Newsrooms have cut budgets and many travel writers were the first to go. With the rise of social media, many influencers have been successful in their efforts while others abuse it. Many influencer requests show a loyal following, but lack of interest in a mutually beneficial relationship.

According to PR Moment, up-and-coming influencers think that numbers are what matters and not engaged audiences. Many requests, such as videographers who film models and night clubs requesting a complimentary stay at a five-star family-friendly luxury resort are, solely focused on themselves and not showcasing the destination and resort.

How are you adapting to this ever-changing landscape?

View More: http://fremontphotography.pass.us/ericarawErica Hammett is a PRSA member and the Public Relations Account Executive at MP&A Digital & Advertising in Virginia. She is a graduate of Virginia Tech. She’s also a member of the PRSA New Professionals and Travel and Tourism interest sections. Connect with her on Twitter and LinkedIn.

 

 

 

 

 

Member Spotlight: Cait Crenshaw

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Name: Cait Crenshaw
Position/Company: Communications Manager at Signature HealthCARE
Location: Louisville, Kentucky
Education: M.A. Communication from University of Louisville
Social Media Handle: @Cait_Crenshaw

How and when did you first become interested in PR and communications?
I changed my mind about my career twice, without ever changing my major. Changing from high school English teacher, I discovered a real love for journalism and storytelling in college. I was hooked. I spent entire weekends in the basement office of our university newspaper. After a few years, I realized it is the storytelling, editing, details, and strategic planning that I love and switched to corporate communications.

How did you find internships/jobs?
My professors were my best resource for internships. I checked our university career center’s listings and department’s listings, too. Actually, one of my professors recommended me for an internship, and that internship led to my current job. I found my full-time job when someone I had previously worked with during an internship emailed me the application. It was a fit!

What was the biggest challenge you’ve ever faced in your career? How did you overcome it?
The biggest challenge I’ve faced in my career so far has been when someone, who had power and pull at the organization I worked for at the time, said, “Oh, she can’t do it. That’s not what she does.” I felt deflated for a moment, but the experience taught me an important lesson.

The experience taught me to create growing opportunities for myself. Instead of waiting for an invitation to sit at the table, I flipped my thinking and directly asked for a seat at the table.

What has been the most valuable thing you have learned through classes or experience?
Working hard is important but working smarter and strategically is even better. School only required me to do the work but starting my career has challenged me to work smarter. I start every week with a list. The things that I can automate in Outlook I do.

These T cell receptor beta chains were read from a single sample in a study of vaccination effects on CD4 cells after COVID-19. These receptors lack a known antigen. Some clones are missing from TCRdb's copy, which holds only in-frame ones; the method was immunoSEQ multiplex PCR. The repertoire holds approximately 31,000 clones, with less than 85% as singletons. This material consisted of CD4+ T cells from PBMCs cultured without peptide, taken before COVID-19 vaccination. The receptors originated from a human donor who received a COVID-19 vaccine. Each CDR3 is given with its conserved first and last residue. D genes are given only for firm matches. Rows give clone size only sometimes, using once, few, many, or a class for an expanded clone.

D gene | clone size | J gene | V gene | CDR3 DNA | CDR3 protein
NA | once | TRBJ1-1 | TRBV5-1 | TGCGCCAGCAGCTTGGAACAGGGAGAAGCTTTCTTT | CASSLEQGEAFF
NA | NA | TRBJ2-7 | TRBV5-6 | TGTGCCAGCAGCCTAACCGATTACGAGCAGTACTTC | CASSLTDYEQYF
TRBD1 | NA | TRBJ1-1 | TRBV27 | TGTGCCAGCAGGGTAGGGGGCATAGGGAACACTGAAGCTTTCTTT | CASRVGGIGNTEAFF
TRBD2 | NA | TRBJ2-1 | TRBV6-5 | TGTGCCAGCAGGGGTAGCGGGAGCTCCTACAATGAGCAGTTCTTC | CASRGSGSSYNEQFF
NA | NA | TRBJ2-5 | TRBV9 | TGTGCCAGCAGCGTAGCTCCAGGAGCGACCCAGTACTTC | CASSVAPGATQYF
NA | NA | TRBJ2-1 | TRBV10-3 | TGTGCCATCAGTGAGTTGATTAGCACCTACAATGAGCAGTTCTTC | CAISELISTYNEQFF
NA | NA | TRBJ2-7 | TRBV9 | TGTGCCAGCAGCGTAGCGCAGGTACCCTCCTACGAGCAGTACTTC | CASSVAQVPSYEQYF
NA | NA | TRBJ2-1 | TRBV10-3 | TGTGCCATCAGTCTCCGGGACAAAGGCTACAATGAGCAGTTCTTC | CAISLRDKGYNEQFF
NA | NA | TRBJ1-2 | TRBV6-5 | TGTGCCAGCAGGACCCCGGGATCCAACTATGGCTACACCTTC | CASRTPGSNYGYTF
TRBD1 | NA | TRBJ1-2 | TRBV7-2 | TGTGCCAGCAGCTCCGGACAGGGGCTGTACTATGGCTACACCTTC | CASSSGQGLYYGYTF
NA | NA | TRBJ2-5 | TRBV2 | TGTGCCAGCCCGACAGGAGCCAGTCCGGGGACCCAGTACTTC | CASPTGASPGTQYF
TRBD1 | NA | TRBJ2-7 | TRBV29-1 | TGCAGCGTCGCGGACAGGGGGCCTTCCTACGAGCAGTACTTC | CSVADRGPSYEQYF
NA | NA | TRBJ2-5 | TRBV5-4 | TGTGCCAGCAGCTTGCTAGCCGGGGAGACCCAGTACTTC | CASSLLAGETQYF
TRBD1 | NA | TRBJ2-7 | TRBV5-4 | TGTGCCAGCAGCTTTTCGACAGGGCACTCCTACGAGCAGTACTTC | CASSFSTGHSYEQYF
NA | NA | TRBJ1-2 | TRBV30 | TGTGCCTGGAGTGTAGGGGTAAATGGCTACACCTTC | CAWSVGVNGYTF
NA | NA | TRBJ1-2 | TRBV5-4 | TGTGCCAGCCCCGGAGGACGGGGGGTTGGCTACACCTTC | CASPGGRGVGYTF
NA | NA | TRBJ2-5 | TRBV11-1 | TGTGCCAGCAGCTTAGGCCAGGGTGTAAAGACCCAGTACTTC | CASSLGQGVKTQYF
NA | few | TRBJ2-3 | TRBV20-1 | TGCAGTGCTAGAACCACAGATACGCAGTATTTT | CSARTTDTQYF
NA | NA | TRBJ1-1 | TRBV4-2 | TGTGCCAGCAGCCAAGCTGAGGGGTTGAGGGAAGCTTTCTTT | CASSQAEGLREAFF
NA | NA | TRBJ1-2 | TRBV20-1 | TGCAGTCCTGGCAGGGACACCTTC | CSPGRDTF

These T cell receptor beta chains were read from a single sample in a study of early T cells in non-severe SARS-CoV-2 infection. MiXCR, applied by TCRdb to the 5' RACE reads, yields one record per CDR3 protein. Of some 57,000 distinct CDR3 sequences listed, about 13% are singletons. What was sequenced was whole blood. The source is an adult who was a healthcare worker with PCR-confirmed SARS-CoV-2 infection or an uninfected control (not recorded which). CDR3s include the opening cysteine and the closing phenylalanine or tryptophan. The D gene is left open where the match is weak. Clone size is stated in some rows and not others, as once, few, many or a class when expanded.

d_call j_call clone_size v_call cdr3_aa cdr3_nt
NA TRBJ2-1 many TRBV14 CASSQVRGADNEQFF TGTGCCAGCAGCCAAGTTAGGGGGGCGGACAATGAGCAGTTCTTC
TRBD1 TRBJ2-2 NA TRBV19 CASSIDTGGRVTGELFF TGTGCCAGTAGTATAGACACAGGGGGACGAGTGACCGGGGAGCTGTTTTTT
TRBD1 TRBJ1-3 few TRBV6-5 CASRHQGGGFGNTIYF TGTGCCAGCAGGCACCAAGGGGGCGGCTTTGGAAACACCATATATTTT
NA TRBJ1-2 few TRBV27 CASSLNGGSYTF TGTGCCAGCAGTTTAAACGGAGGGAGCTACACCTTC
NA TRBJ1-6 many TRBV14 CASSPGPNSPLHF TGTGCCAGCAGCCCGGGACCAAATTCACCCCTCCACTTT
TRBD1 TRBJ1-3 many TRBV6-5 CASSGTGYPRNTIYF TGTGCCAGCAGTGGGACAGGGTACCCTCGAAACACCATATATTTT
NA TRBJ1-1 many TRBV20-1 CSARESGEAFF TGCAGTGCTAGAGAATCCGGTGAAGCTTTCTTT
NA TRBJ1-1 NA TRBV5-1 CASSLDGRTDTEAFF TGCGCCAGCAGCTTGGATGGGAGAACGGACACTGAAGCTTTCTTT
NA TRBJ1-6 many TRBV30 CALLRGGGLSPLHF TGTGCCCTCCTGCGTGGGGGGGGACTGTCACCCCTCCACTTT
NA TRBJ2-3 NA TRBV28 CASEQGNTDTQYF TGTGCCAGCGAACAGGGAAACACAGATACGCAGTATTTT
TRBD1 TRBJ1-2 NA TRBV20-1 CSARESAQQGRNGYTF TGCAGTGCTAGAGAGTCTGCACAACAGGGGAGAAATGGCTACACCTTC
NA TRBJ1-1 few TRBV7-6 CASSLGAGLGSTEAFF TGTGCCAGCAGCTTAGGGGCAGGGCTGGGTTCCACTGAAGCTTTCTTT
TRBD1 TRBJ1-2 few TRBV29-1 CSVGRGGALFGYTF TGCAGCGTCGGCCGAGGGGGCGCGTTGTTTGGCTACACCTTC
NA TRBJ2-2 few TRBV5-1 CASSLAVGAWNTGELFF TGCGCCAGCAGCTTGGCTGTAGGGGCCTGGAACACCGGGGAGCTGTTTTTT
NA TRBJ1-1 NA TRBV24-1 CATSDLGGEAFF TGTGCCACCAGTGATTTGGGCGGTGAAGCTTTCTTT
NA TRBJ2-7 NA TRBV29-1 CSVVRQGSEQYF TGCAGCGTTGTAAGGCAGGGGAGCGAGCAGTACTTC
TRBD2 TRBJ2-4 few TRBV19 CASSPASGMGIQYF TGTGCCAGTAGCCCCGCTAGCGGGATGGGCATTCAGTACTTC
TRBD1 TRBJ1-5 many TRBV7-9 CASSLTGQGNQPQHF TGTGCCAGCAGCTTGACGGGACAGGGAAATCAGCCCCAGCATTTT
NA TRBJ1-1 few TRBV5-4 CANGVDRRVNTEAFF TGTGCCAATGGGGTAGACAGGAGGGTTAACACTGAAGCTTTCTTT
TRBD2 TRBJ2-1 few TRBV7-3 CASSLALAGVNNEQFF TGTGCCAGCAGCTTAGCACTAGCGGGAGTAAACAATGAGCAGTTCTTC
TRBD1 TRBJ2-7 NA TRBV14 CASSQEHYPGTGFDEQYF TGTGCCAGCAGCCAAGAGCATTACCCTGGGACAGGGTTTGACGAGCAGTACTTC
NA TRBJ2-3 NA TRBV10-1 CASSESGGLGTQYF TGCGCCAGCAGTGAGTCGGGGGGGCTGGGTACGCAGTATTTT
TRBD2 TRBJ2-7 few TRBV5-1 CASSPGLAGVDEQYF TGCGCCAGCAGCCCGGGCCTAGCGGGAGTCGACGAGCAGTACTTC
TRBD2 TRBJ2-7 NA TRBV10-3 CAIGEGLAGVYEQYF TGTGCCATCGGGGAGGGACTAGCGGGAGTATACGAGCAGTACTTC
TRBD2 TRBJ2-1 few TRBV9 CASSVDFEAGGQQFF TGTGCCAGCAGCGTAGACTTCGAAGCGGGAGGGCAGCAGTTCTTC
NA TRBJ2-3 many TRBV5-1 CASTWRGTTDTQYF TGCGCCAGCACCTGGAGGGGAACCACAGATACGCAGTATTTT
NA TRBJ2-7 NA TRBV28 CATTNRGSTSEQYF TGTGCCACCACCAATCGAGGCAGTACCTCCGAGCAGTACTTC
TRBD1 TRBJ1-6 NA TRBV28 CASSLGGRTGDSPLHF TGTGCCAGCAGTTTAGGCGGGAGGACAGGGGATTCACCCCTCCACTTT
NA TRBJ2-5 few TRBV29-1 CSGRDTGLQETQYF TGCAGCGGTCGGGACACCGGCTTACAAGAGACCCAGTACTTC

What has been the best piece of advice you have received?
At the end of my very first internship, my boss gave me an honest evaluation, and I am incredibly thankful for her. I don’t remember any of her compliments or praises, but I do remember her telling me, almost commanding me, “Take more risks.”

Also, it’s not really advice, but here is a favorite of mine, especially when I think about the future of my career. A wise professor in my master’s program at the University of Louisville said, “People work for daily meaning, as well as daily bread.”

Do you have any advice for future PR pros?
Be a sponge and learn. Ever have a meeting where afterwards you google the acronyms they were using? Oh, just me, okay. The point is there are limitless resources to learn at our fingertips. We just have to grab one, learn, and apply it.

Also, your greatest asset is the ability to adapt and communicate at different levels of an organization and with different types of people.

What do you think is the best benefit of PRSA and the New Pros section?
In the New Pros section, I like that I am connected to people who have or are going through the same professional growing pains. There isn’t a time when I login to PRSA and do not learn something new. In an industry that changes so quickly, learning from other pros is a big resource.

Is there anything you wish you would have known before starting your career?
I wish I would have had a better sense of the things no one wants to talk about, such as salary negotiation and time off. My tendency is to work, work, and work, so the idea of work life balance is very much still in-progress for me.

Tell us a little-known fact about yourself.
My first job was working as a soccer referee at the age of 13.

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If you are interested in being featured, or interested in nominating someone to be featured as a part of our #MemberSpotlight, please complete the following form.